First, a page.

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J Biol Chem. 2007 Nov 2;282(44):32158-67. Epub 2007 Sep 5.

Functional gene screening system identified TRPV4 as a regulator of chondrogenic differentiation.

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  • 1Laboratory for Drug Discovery, Research Center, Asahi Kasei Pharma Corp., 2-1 Samejima, Fuji, Shizuoka 416-8501, Japan. muramatsu.sb@om.asahi-kasei.co.jp

Abstract

Sox9 is a transcription factor that is essential for chondrocyte differentiation and chondrocyte-specific gene expression. However, the precise mechanism of Sox9 activation during chondrogenesis is not fully understood. To investigate this mechanism, we performed functional gene screening to identify genes that activate SOX9-dependent transcription, using full-length cDNA libraries generated from a murine chondrogenic cell line, ATDC5. Screening revealed that TRPV4 (transient receptor potential vanilloid 4), a cation channel molecule, significantly elevates SOX9-dependent reporter activity. Microarray and quantitative real time PCR analyses demonstrated that during chondrogenesis in ATDC5 and C3H10T1/2 (a murine mesenchymal stem cell line), the expression pattern of TRPV4 was similar to the expression patterns of chondrogenic marker genes, such as type II collagen and aggrecan. Activation of TRPV4 by a pharmacological activator induced SOX9-dependent reporter activity, and this effect was abolished by the addition of the TRPV antagonist ruthenium red or by using a small interfering RNA for TRPV4. The SOX9-dependent reporter activity due to TRPV4 activation was abrogated by both EGTA and a calmodulin inhibitor, suggesting that the Ca2+/calmodulin signal is essential in this process. Furthermore, activation of TRPV4 in concert with insulin activity in ATDC5 cells or in concert with bone morphogenetic protein-2 in C3H10T1/2 cells promoted synthesis of sulfated glycosaminoglycan, but activation of TRPV4 had no effect alone. We showed that activation of TRPV4 increased the steady-state levels of SOX9 mRNA and protein and SOX6 mRNA. Taken together, our results suggest that TRPV4 regulates the SOX9 pathway and contributes to the process of chondrogenesis.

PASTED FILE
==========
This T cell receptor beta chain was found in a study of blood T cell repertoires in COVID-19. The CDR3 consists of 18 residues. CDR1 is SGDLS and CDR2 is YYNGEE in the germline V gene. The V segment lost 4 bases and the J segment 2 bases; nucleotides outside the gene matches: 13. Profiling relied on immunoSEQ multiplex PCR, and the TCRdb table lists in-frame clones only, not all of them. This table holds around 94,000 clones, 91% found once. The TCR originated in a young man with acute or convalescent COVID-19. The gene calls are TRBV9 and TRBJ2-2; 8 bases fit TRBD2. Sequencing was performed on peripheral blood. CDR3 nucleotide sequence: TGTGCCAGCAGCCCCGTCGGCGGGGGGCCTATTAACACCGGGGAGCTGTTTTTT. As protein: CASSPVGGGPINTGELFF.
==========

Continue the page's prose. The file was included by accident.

PMID:
17804410
[PubMed - indexed for MEDLINE]
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